Minister of Foreign Affairs of the Slovak Republic
H.E. Mr. Eduard Kukan
at the EAPC Foreign Ministers Meeting
Dear Secretary General, Dear Colleagues,
This year marks the tenth anniversary of the creation of the North Atlantic
Cooperation Council (NACC), which was succeeded by the Euro-Atlantic Partnership
Council in May 1997. NACC was created on the debris of the Cold War at
the time when euphoria over newly found freedom was mixed with concerns
connected with uncertainty about the future. At the time when the Soviet
Union was falling to pieces, former foes created a forum within the North
Atlantic Alliance for conducting a dialogue on security policy with the
aim to prevent chaos and instability after the dissolution of the Soviet
Over the years, this cooperation has proved its value on many occasions.
It created the basis for mutual trust, which is a necessary prerequisite
for joint action in addressing crises and conflicts in the Euro-Atlantic
area. Thanks to the EAPC, we are now better equipped for dealing with
new challenges of the 21st century, we are more flexible, more open. Slovakia
is an active participant of NATO led peace operations in the Balkans (KFOR
and SFOR). It contributes to the activities of the EAPC and will continue
to do so also after its entry into the Alliance.
For the aspiring countries, the Membership Action Plan is not only a
tool for developing their military capabilities. It is a programme for
comprehensive transformation of the entire system, contributing to strengthening
our security and our ability to respond to new threats in every respect.
It opens up the road towards expansion of the Alliance, thus representing
a decisive instrument for strengthening the stability of the Euro-Atlantic
area as a whole. Also thanks to MAP the Slovak Republic is prepared to
face the threat of terrorism in a more effective and flexible manner.
The events of September 11 came as a great shock for the international
community. The strongest superpower in the world proved to be equally
vulnerable as any other country. Appalling and barbaric terrorist attacks
on targets in the United States clearly showed the world what is the biggest
threat of this century. Terrorism, which in some quarters of the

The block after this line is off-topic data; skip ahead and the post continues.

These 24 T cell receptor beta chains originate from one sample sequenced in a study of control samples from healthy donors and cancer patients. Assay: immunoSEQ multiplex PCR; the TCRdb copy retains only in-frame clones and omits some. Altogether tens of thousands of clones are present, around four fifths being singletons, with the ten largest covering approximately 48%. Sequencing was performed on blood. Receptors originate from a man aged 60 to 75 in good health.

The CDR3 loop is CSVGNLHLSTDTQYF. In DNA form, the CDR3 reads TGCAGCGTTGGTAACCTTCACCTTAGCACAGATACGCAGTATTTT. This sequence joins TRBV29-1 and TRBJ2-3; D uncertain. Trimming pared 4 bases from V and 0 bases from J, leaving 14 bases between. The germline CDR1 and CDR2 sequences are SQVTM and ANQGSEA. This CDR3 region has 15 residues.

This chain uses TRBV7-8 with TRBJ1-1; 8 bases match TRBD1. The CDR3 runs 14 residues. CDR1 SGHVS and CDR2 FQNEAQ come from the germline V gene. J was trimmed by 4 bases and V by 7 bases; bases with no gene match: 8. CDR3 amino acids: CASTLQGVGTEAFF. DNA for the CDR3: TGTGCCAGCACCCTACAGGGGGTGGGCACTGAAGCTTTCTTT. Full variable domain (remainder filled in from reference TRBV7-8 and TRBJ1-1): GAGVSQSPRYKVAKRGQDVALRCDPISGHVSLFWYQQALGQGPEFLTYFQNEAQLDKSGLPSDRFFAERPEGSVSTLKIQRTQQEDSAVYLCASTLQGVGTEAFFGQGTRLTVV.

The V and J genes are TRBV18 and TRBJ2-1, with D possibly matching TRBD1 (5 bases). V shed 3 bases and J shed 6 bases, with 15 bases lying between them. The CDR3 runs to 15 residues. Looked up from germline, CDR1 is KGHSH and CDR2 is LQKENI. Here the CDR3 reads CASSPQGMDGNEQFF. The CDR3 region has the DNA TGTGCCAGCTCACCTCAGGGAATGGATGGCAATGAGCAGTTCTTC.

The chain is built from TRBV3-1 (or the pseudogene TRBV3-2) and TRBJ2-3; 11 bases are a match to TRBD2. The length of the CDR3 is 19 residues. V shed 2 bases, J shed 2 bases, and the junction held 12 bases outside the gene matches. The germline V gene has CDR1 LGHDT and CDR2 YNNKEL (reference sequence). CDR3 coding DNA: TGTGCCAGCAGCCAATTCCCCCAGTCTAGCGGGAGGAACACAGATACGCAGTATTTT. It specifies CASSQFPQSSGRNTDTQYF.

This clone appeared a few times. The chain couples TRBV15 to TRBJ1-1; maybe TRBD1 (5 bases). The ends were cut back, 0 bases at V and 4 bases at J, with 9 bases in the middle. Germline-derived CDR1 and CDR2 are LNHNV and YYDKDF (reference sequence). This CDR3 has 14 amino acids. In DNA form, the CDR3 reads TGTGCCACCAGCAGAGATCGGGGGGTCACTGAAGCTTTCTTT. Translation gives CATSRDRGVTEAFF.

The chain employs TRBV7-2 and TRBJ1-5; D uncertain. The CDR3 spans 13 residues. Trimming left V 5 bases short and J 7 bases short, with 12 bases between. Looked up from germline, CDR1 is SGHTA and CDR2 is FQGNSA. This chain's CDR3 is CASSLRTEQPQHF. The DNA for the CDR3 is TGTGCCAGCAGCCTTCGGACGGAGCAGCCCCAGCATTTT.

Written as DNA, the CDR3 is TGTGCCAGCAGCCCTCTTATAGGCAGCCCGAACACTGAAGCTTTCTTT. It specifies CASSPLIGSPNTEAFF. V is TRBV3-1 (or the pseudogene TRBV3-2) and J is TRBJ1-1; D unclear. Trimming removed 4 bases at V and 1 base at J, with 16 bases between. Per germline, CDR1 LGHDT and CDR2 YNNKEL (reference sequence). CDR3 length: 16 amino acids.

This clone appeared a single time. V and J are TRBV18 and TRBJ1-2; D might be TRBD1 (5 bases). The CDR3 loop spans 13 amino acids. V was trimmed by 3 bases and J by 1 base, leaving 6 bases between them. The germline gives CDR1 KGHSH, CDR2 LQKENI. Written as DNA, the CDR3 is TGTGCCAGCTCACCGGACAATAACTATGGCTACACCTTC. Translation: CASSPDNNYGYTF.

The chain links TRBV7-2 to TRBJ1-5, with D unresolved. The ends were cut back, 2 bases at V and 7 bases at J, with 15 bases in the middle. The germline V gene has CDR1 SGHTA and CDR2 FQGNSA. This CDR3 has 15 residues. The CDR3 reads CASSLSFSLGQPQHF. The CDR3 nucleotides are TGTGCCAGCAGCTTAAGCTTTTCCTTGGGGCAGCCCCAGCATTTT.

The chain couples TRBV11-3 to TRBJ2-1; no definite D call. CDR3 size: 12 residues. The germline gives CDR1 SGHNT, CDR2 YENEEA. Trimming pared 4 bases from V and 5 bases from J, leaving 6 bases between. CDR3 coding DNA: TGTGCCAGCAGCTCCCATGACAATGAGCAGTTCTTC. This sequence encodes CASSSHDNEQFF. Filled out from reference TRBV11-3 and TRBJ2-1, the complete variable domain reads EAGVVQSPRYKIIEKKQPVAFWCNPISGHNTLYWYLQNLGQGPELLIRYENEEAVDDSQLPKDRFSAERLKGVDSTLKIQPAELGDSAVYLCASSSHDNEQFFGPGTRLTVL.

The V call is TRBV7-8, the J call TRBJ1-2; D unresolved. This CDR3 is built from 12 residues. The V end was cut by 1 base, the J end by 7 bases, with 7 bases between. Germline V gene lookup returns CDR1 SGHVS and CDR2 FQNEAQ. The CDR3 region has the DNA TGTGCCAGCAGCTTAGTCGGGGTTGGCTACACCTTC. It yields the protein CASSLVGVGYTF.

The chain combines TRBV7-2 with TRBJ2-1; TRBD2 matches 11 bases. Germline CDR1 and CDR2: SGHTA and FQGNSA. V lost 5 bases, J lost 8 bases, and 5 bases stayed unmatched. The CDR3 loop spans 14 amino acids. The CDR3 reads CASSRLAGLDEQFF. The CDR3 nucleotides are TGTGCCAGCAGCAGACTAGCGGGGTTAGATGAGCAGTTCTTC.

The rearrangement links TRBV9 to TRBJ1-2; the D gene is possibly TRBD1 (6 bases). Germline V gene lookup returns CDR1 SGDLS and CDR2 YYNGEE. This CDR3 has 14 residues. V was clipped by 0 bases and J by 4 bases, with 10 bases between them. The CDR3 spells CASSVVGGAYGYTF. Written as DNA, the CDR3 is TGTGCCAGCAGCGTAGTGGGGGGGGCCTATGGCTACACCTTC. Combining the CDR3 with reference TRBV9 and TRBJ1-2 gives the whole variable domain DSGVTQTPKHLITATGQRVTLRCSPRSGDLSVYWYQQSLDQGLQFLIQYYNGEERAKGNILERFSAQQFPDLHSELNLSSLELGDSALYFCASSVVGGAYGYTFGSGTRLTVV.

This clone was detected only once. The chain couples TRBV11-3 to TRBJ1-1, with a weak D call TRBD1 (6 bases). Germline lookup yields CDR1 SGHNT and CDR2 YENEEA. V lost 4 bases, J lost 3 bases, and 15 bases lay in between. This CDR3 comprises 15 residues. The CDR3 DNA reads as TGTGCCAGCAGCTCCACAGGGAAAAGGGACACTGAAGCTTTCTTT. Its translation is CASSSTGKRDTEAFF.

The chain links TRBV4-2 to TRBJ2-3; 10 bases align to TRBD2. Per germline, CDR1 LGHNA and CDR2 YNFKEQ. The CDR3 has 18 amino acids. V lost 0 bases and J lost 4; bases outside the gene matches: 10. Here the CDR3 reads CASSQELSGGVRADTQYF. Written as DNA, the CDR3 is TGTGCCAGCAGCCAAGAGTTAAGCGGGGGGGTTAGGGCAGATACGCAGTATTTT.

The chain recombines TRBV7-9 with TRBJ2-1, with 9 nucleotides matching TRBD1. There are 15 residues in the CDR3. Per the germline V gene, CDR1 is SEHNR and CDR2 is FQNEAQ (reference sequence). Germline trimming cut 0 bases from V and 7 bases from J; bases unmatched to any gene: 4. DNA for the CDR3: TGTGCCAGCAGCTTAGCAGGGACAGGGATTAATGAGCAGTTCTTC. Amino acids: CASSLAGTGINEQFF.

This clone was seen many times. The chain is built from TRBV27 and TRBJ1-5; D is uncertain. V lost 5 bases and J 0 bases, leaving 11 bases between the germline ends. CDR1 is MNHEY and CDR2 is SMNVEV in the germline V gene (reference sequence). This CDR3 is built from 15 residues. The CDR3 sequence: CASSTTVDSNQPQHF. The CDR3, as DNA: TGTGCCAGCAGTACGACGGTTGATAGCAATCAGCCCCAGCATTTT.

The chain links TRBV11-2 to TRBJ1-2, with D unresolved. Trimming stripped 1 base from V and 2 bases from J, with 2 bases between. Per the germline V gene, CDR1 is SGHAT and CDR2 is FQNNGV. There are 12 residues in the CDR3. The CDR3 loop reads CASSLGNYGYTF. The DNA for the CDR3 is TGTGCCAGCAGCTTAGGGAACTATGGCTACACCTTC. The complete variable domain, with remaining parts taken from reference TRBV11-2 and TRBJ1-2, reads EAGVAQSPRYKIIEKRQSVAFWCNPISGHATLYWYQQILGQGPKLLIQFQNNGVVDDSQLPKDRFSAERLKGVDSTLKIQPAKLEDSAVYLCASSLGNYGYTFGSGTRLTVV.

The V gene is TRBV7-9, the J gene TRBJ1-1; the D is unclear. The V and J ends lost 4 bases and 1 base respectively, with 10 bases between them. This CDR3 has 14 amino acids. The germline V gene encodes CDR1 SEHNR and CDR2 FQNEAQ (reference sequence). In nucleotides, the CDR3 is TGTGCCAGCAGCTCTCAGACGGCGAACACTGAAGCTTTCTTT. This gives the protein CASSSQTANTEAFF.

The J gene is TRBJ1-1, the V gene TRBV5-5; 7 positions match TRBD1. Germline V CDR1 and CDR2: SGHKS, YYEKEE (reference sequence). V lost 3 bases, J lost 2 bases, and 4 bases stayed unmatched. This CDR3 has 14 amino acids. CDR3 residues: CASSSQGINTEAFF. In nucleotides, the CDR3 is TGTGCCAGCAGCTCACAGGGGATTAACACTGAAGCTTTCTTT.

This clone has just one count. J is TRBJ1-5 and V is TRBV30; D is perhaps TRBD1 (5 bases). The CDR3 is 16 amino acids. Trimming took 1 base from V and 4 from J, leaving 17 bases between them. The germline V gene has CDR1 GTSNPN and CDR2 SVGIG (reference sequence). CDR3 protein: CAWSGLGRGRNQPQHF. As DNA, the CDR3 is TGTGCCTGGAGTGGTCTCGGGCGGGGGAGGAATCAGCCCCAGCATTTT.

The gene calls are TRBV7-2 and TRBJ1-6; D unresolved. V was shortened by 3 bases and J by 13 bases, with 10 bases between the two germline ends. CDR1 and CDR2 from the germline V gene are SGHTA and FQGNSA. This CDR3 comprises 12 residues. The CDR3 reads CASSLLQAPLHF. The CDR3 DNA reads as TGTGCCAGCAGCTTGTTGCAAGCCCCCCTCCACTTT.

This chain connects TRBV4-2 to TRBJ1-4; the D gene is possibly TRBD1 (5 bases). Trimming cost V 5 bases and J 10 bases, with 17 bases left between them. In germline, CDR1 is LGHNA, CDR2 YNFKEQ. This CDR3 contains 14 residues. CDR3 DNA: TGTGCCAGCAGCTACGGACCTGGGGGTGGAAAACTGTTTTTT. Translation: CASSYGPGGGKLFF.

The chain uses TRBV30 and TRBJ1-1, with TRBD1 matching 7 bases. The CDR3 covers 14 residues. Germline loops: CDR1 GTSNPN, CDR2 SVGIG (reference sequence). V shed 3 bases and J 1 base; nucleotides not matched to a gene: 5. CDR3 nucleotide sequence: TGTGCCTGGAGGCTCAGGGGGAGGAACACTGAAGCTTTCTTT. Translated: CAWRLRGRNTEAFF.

globe had been discussed only as a hypothetical threat and was
mentioned in the predictions of political scientists, showed its true
face with a vengeance and took the lives of thousands of innocent victims.
It was not only due to the media coverage that we all felt as if we were
all inside the World Trade Center. The reality exceeded by far even our
worst nightmares, and we came to realise that we are facing an enemy who
threatens the most basic values of our civilisation.
The fight against terrorism is calling and will call for concrete actions
and maybe sacrifices. It will take a long struggle, the struggle we all
will have to engage in. We all have an opportunity to prove today that
we know how to defend actively freedom, democracy and lives of our citizens.
The only effective strategy is one employing a multidimensional approach,
because reliance on military means alone is clearly not sufficient. It
is necessary to mobilise all the resources political, economic,
intelligence as well as military for, only in this way, can we
counter the enemy whose face we do not know, yet who lives in our midst.
Coordinated international cooperation is the only possible answer to
the threat of terrorism. However, global fight against terrorism requires
also regional initiatives specifically taylored for individual regions.
As an example, one can mention the Action Plan of the Fight against Terrorism,
adopted by the presidents of the states of Central, Southern, and South-eastern
Europe on 6 November 2001 at the Warsaw conference.
Slovakia has joined the antiterrorist coalition: it opened its air space
for NATO aircraft within the framework of the operation Enduring Freedom,
and provides humanitarian assistance. We have acceded to the EU Action
Plan of the Fight against Terrorism, we verify procedures and mechanisms
of exporting arms and dual-use goods, conduct surveillance of suspicious
banking transactions and groups of drug smugglers that could be linked
to various international terrorist groups.
The phenomenon of terrorism in globalised world requires a thorough examination
of its causes. It is often fuelled by ethnic and religious intolerance,
which crosses national borders and continents. We must, therefore, take
a forward-looking approach and identify the risks even before they become
apparent, eliminate the causes of possible threats before it is too late.
Also in this area, investment into prevention is more effective than necessity
to deal with the consequences of conflicts, after they escalate.
The fall of the Taliban in Afghanistan is not the beginning of the end;